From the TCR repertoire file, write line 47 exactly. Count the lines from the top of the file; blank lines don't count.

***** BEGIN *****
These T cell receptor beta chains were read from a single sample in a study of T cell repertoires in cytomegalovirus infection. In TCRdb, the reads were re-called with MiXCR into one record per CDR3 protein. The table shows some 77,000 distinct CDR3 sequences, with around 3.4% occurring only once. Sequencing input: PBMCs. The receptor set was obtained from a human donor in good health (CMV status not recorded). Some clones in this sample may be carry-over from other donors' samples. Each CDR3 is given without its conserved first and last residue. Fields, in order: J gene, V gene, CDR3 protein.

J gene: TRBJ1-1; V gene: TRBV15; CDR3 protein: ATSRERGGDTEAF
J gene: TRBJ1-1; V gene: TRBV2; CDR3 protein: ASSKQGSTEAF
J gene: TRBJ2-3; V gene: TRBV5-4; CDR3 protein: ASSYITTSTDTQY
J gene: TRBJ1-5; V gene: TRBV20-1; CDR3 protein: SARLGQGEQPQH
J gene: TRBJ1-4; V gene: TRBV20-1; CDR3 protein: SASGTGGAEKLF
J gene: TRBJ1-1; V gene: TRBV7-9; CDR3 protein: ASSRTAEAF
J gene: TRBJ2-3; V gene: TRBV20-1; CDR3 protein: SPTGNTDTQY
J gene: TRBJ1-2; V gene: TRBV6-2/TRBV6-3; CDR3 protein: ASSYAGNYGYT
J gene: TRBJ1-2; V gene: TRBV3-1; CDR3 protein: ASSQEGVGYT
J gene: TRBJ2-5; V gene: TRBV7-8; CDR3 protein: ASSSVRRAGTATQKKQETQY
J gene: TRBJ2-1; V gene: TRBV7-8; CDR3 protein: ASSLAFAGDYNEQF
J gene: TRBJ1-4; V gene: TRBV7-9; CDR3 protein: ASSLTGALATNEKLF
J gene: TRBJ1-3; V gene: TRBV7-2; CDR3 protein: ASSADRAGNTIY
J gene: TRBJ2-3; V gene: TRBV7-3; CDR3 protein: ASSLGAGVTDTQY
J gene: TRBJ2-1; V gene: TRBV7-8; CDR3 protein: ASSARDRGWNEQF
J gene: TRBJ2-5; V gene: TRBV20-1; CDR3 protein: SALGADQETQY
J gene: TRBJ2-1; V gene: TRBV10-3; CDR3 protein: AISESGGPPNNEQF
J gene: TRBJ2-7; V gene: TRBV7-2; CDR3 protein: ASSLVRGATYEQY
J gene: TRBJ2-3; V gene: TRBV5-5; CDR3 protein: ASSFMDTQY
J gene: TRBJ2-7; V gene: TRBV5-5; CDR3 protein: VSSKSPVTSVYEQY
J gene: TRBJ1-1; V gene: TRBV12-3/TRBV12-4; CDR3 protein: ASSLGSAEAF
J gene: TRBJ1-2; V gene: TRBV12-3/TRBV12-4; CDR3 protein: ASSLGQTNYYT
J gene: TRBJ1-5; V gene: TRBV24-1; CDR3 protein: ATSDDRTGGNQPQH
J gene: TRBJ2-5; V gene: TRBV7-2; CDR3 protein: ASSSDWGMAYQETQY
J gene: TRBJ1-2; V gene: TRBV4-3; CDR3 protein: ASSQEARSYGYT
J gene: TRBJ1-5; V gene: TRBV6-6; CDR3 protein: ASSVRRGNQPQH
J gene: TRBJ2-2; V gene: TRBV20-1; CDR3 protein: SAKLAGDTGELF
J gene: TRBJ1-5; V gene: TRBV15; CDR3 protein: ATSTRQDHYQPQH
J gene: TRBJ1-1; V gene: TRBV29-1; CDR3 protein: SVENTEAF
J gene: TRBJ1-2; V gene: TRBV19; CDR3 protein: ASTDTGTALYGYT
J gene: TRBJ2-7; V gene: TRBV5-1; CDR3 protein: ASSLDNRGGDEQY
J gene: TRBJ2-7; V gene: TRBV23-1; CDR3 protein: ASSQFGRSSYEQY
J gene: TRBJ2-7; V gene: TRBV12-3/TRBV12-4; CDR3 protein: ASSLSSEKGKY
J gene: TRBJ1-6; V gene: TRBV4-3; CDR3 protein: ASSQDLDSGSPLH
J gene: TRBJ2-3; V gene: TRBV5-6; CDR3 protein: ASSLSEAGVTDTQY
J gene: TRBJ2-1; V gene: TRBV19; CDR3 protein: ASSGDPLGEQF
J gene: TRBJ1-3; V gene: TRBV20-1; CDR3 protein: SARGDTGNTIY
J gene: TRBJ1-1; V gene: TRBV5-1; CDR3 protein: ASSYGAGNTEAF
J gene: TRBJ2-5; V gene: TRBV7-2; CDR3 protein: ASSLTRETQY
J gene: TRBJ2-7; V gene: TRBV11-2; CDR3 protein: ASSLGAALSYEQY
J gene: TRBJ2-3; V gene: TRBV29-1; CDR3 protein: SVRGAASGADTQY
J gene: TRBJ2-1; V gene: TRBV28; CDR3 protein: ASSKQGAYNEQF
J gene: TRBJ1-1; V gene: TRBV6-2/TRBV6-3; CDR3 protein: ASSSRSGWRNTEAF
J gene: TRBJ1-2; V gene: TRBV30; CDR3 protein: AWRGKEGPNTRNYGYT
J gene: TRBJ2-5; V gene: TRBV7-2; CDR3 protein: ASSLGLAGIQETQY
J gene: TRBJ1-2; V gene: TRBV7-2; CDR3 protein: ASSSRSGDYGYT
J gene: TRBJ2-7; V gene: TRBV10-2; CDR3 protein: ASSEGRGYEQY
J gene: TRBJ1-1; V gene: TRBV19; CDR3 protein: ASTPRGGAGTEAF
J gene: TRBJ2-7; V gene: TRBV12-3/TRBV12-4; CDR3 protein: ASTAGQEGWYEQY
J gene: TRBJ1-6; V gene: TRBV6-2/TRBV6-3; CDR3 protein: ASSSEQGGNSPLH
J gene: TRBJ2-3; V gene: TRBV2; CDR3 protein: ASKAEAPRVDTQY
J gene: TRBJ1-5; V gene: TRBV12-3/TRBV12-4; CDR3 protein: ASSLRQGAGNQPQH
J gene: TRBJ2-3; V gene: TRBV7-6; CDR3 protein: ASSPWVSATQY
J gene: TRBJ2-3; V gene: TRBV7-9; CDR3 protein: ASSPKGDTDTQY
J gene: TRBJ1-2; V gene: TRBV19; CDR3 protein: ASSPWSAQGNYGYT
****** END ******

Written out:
J gene: TRBJ1-2; V gene: TRBV7-2; CDR3 protein: ASSSRSGDYGYT